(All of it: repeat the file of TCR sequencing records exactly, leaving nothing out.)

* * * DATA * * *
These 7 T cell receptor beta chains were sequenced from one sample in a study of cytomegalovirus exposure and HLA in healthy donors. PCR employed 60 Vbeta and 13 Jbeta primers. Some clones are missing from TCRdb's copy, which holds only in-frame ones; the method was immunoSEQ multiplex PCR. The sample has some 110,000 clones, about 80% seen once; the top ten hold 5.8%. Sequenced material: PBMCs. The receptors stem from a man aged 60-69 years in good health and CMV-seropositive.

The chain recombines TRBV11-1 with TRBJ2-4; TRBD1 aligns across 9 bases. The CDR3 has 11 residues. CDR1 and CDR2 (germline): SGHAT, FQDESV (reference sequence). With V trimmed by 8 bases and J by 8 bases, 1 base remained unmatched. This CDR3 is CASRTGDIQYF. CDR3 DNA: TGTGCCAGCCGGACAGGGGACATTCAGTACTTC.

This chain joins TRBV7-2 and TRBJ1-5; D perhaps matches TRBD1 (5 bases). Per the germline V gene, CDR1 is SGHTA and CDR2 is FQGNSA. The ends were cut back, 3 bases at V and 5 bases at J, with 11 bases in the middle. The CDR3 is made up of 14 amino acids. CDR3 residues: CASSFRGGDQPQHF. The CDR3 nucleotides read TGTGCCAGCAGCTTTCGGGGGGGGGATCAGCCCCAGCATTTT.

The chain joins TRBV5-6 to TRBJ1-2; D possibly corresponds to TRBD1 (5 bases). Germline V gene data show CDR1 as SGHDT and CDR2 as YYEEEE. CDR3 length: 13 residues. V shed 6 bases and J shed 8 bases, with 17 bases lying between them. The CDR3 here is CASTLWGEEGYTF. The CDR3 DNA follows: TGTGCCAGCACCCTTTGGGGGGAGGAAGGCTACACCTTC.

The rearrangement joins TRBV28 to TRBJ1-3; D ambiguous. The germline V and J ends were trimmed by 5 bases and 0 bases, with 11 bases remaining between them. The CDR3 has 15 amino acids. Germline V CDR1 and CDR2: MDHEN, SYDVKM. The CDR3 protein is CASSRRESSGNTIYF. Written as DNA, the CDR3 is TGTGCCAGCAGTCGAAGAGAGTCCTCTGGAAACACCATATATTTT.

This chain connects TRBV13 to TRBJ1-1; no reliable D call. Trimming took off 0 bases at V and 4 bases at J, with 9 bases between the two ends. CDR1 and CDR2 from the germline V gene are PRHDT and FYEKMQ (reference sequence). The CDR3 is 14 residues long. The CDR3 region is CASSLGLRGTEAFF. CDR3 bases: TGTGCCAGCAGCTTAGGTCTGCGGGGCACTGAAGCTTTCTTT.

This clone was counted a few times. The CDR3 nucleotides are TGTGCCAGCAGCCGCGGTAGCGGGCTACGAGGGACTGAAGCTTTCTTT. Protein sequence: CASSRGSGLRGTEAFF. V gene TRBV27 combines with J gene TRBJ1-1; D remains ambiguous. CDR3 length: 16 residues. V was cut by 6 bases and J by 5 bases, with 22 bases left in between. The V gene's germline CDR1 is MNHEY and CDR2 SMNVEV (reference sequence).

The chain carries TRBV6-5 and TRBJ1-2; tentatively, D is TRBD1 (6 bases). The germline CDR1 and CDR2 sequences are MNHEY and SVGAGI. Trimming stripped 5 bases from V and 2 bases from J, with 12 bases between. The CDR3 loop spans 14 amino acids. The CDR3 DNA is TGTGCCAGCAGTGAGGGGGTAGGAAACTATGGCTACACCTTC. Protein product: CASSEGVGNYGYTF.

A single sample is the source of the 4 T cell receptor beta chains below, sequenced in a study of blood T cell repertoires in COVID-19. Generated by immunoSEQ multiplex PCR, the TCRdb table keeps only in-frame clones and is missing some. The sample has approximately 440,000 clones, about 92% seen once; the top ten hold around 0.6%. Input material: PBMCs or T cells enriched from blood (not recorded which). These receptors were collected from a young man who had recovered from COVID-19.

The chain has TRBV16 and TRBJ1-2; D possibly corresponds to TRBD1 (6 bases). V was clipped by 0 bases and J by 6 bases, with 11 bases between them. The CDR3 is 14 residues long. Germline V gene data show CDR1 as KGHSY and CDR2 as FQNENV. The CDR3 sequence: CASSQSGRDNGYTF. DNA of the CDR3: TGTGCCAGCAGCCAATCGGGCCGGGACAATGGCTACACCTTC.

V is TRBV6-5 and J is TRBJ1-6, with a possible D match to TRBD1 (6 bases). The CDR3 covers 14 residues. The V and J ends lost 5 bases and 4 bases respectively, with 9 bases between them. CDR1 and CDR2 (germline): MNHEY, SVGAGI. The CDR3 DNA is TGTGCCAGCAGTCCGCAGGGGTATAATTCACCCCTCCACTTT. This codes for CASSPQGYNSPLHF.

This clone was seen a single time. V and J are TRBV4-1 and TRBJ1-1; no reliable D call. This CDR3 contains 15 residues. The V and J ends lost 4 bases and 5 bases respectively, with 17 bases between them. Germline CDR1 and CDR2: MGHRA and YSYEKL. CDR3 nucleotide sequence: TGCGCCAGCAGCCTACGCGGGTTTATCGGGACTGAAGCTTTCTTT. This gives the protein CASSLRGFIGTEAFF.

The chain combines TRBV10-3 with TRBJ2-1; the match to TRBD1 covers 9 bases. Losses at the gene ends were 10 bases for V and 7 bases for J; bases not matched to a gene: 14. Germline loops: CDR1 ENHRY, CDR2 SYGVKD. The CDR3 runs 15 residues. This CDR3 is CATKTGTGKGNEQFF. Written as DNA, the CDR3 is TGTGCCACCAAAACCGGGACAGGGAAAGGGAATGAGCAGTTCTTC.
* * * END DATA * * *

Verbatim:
These 7 T cell receptor beta chains were sequenced from one sample in a study of cytomegalovirus exposure and HLA in healthy donors. PCR employed 60 Vbeta and 13 Jbeta primers. Some clones are missing from TCRdb's copy, which holds only in-frame ones; the method was immunoSEQ multiplex PCR. The sample has some 110,000 clones, about 80% seen once; the top ten hold 5.8%. Sequenced material: PBMCs. The receptors stem from a man aged 60-69 years in good health and CMV-seropositive.

The chain recombines TRBV11-1 with TRBJ2-4; TRBD1 aligns across 9 bases. The CDR3 has 11 residues. CDR1 and CDR2 (germline): SGHAT, FQDESV (reference sequence). With V trimmed by 8 bases and J by 8 bases, 1 base remained unmatched. This CDR3 is CASRTGDIQYF. CDR3 DNA: TGTGCCAGCCGGACAGGGGACATTCAGTACTTC.

This chain joins TRBV7-2 and TRBJ1-5; D perhaps matches TRBD1 (5 bases). Per the germline V gene, CDR1 is SGHTA and CDR2 is FQGNSA. The ends were cut back, 3 bases at V and 5 bases at J, with 11 bases in the middle. The CDR3 is made up of 14 amino acids. CDR3 residues: CASSFRGGDQPQHF. The CDR3 nucleotides read TGTGCCAGCAGCTTTCGGGGGGGGGATCAGCCCCAGCATTTT.

The chain joins TRBV5-6 to TRBJ1-2; D possibly corresponds to TRBD1 (5 bases). Germline V gene data show CDR1 as SGHDT and CDR2 as YYEEEE. CDR3 length: 13 residues. V shed 6 bases and J shed 8 bases, with 17 bases lying between them. The CDR3 here is CASTLWGEEGYTF. The CDR3 DNA follows: TGTGCCAGCACCCTTTGGGGGGAGGAAGGCTACACCTTC.

The rearrangement joins TRBV28 to TRBJ1-3; D ambiguous. The germline V and J ends were trimmed by 5 bases and 0 bases, with 11 bases remaining between them. The CDR3 has 15 amino acids. Germline V CDR1 and CDR2: MDHEN, SYDVKM. The CDR3 protein is CASSRRESSGNTIYF. Written as DNA, the CDR3 is TGTGCCAGCAGTCGAAGAGAGTCCTCTGGAAACACCATATATTTT.

This chain connects TRBV13 to TRBJ1-1; no reliable D call. Trimming took off 0 bases at V and 4 bases at J, with 9 bases between the two ends. CDR1 and CDR2 from the germline V gene are PRHDT and FYEKMQ (reference sequence). The CDR3 is 14 residues long. The CDR3 region is CASSLGLRGTEAFF. CDR3 bases: TGTGCCAGCAGCTTAGGTCTGCGGGGCACTGAAGCTTTCTTT.

This clone was counted a few times. The CDR3 nucleotides are TGTGCCAGCAGCCGCGGTAGCGGGCTACGAGGGACTGAAGCTTTCTTT. Protein sequence: CASSRGSGLRGTEAFF. V gene TRBV27 combines with J gene TRBJ1-1; D remains ambiguous. CDR3 length: 16 residues. V was cut by 6 bases and J by 5 bases, with 22 bases left in between. The V gene's germline CDR1 is MNHEY and CDR2 SMNVEV (reference sequence).

The chain carries TRBV6-5 and TRBJ1-2; tentatively, D is TRBD1 (6 bases). The germline CDR1 and CDR2 sequences are MNHEY and SVGAGI. Trimming stripped 5 bases from V and 2 bases from J, with 12 bases between. The CDR3 loop spans 14 amino acids. The CDR3 DNA is TGTGCCAGCAGTGAGGGGGTAGGAAACTATGGCTACACCTTC. Protein product: CASSEGVGNYGYTF.

A single sample is the source of the 4 T cell receptor beta chains below, sequenced in a study of blood T cell repertoires in COVID-19. Generated by immunoSEQ multiplex PCR, the TCRdb table keeps only in-frame clones and is missing some. The sample has approximately 440,000 clones, about 92% seen once; the top ten hold around 0.6%. Input material: PBMCs or T cells enriched from blood (not recorded which). These receptors were collected from a young man who had recovered from COVID-19.

The chain has TRBV16 and TRBJ1-2; D possibly corresponds to TRBD1 (6 bases). V was clipped by 0 bases and J by 6 bases, with 11 bases between them. The CDR3 is 14 residues long. Germline V gene data show CDR1 as KGHSY and CDR2 as FQNENV. The CDR3 sequence: CASSQSGRDNGYTF. DNA of the CDR3: TGTGCCAGCAGCCAATCGGGCCGGGACAATGGCTACACCTTC.

V is TRBV6-5 and J is TRBJ1-6, with a possible D match to TRBD1 (6 bases). The CDR3 covers 14 residues. The V and J ends lost 5 bases and 4 bases respectively, with 9 bases between them. CDR1 and CDR2 (germline): MNHEY, SVGAGI. The CDR3 DNA is TGTGCCAGCAGTCCGCAGGGGTATAATTCACCCCTCCACTTT. This codes for CASSPQGYNSPLHF.

This clone was seen a single time. V and J are TRBV4-1 and TRBJ1-1; no reliable D call. This CDR3 contains 15 residues. The V and J ends lost 4 bases and 5 bases respectively, with 17 bases between them. Germline CDR1 and CDR2: MGHRA and YSYEKL. CDR3 nucleotide sequence: TGCGCCAGCAGCCTACGCGGGTTTATCGGGACTGAAGCTTTCTTT. This gives the protein CASSLRGFIGTEAFF.

The chain combines TRBV10-3 with TRBJ2-1; the match to TRBD1 covers 9 bases. Losses at the gene ends were 10 bases for V and 7 bases for J; bases not matched to a gene: 14. Germline loops: CDR1 ENHRY, CDR2 SYGVKD. The CDR3 runs 15 residues. This CDR3 is CATKTGTGKGNEQFF. Written as DNA, the CDR3 is TGTGCCACCAAAACCGGGACAGGGAAAGGGAATGAGCAGTTCTTC.